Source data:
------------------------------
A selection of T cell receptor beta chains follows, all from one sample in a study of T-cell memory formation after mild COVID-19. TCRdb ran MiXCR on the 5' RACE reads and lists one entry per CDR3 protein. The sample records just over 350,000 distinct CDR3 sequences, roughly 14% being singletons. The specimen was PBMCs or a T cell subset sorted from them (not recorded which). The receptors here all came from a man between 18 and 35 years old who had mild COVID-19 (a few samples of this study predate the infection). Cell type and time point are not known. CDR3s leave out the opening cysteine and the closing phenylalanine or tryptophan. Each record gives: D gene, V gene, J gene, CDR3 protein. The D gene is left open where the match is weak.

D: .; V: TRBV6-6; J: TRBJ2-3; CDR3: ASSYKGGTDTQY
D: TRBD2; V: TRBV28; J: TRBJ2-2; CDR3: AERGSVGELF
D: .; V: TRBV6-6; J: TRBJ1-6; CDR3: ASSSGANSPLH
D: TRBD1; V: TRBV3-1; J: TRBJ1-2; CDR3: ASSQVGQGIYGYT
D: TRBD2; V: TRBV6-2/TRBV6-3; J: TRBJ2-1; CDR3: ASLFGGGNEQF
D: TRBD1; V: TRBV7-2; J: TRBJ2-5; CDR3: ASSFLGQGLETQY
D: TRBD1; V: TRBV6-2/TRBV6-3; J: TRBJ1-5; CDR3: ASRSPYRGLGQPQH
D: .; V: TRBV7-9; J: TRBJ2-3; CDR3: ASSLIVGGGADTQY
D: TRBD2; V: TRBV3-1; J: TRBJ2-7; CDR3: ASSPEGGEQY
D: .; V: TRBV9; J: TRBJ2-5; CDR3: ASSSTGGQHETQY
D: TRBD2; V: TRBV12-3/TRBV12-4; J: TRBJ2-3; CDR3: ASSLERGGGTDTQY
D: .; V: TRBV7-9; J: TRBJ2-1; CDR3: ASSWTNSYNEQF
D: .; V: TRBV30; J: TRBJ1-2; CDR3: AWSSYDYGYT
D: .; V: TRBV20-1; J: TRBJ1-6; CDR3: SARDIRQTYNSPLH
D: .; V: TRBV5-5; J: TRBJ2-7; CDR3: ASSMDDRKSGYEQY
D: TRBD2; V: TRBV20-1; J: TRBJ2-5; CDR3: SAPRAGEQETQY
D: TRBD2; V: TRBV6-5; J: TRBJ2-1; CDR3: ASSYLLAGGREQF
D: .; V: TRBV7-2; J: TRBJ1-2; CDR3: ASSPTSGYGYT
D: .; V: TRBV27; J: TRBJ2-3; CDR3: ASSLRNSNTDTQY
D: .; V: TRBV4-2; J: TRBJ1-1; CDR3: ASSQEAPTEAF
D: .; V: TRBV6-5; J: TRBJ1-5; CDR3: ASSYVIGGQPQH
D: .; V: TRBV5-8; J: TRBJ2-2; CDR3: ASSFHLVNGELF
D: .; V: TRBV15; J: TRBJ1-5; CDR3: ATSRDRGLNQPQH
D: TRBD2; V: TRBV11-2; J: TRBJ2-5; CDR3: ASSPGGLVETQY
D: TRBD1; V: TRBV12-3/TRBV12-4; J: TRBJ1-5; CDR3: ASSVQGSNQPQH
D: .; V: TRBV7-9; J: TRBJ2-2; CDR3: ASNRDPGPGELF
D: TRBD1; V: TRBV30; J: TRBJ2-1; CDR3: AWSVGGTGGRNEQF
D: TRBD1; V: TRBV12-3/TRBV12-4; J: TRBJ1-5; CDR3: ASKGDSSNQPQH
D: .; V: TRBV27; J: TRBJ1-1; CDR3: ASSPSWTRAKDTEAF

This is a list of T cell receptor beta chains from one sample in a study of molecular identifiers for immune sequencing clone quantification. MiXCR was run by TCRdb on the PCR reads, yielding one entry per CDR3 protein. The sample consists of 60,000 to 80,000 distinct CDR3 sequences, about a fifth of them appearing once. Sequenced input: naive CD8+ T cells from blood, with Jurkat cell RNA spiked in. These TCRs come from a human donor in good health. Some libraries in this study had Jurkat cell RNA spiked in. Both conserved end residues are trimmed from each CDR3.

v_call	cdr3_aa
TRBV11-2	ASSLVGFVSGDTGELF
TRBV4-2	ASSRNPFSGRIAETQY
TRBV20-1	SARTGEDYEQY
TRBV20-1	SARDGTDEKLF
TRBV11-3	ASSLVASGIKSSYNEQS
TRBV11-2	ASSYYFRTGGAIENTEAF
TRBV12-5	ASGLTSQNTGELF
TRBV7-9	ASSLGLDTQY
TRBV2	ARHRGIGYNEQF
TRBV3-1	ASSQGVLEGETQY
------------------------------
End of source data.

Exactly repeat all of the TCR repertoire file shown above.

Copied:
A selection of T cell receptor beta chains follows, all from one sample in a study of T-cell memory formation after mild COVID-19. TCRdb ran MiXCR on the 5' RACE reads and lists one entry per CDR3 protein. The sample records just over 350,000 distinct CDR3 sequences, roughly 14% being singletons. The specimen was PBMCs or a T cell subset sorted from them (not recorded which). The receptors here all came from a man between 18 and 35 years old who had mild COVID-19 (a few samples of this study predate the infection). Cell type and time point are not known. CDR3s leave out the opening cysteine and the closing phenylalanine or tryptophan. Each record gives: D gene, V gene, J gene, CDR3 protein. The D gene is left open where the match is weak.

D: .; V: TRBV6-6; J: TRBJ2-3; CDR3: ASSYKGGTDTQY
D: TRBD2; V: TRBV28; J: TRBJ2-2; CDR3: AERGSVGELF
D: .; V: TRBV6-6; J: TRBJ1-6; CDR3: ASSSGANSPLH
D: TRBD1; V: TRBV3-1; J: TRBJ1-2; CDR3: ASSQVGQGIYGYT
D: TRBD2; V: TRBV6-2/TRBV6-3; J: TRBJ2-1; CDR3: ASLFGGGNEQF
D: TRBD1; V: TRBV7-2; J: TRBJ2-5; CDR3: ASSFLGQGLETQY
D: TRBD1; V: TRBV6-2/TRBV6-3; J: TRBJ1-5; CDR3: ASRSPYRGLGQPQH
D: .; V: TRBV7-9; J: TRBJ2-3; CDR3: ASSLIVGGGADTQY
D: TRBD2; V: TRBV3-1; J: TRBJ2-7; CDR3: ASSPEGGEQY
D: .; V: TRBV9; J: TRBJ2-5; CDR3: ASSSTGGQHETQY
D: TRBD2; V: TRBV12-3/TRBV12-4; J: TRBJ2-3; CDR3: ASSLERGGGTDTQY
D: .; V: TRBV7-9; J: TRBJ2-1; CDR3: ASSWTNSYNEQF
D: .; V: TRBV30; J: TRBJ1-2; CDR3: AWSSYDYGYT
D: .; V: TRBV20-1; J: TRBJ1-6; CDR3: SARDIRQTYNSPLH
D: .; V: TRBV5-5; J: TRBJ2-7; CDR3: ASSMDDRKSGYEQY
D: TRBD2; V: TRBV20-1; J: TRBJ2-5; CDR3: SAPRAGEQETQY
D: TRBD2; V: TRBV6-5; J: TRBJ2-1; CDR3: ASSYLLAGGREQF
D: .; V: TRBV7-2; J: TRBJ1-2; CDR3: ASSPTSGYGYT
D: .; V: TRBV27; J: TRBJ2-3; CDR3: ASSLRNSNTDTQY
D: .; V: TRBV4-2; J: TRBJ1-1; CDR3: ASSQEAPTEAF
D: .; V: TRBV6-5; J: TRBJ1-5; CDR3: ASSYVIGGQPQH
D: .; V: TRBV5-8; J: TRBJ2-2; CDR3: ASSFHLVNGELF
D: .; V: TRBV15; J: TRBJ1-5; CDR3: ATSRDRGLNQPQH
D: TRBD2; V: TRBV11-2; J: TRBJ2-5; CDR3: ASSPGGLVETQY
D: TRBD1; V: TRBV12-3/TRBV12-4; J: TRBJ1-5; CDR3: ASSVQGSNQPQH
D: .; V: TRBV7-9; J: TRBJ2-2; CDR3: ASNRDPGPGELF
D: TRBD1; V: TRBV30; J: TRBJ2-1; CDR3: AWSVGGTGGRNEQF
D: TRBD1; V: TRBV12-3/TRBV12-4; J: TRBJ1-5; CDR3: ASKGDSSNQPQH
D: .; V: TRBV27; J: TRBJ1-1; CDR3: ASSPSWTRAKDTEAF

This is a list of T cell receptor beta chains from one sample in a study of molecular identifiers for immune sequencing clone quantification. MiXCR was run by TCRdb on the PCR reads, yielding one entry per CDR3 protein. The sample consists of 60,000 to 80,000 distinct CDR3 sequences, about a fifth of them appearing once. Sequenced input: naive CD8+ T cells from blood, with Jurkat cell RNA spiked in. These TCRs come from a human donor in good health. Some libraries in this study had Jurkat cell RNA spiked in. Both conserved end residues are trimmed from each CDR3.

v_call	cdr3_aa
TRBV11-2	ASSLVGFVSGDTGELF
TRBV4-2	ASSRNPFSGRIAETQY
TRBV20-1	SARTGEDYEQY
TRBV20-1	SARDGTDEKLF
TRBV11-3	ASSLVASGIKSSYNEQS
TRBV11-2	ASSYYFRTGGAIENTEAF
TRBV12-5	ASGLTSQNTGELF
TRBV7-9	ASSLGLDTQY
TRBV2	ARHRGIGYNEQF
TRBV3-1	ASSQGVLEGETQY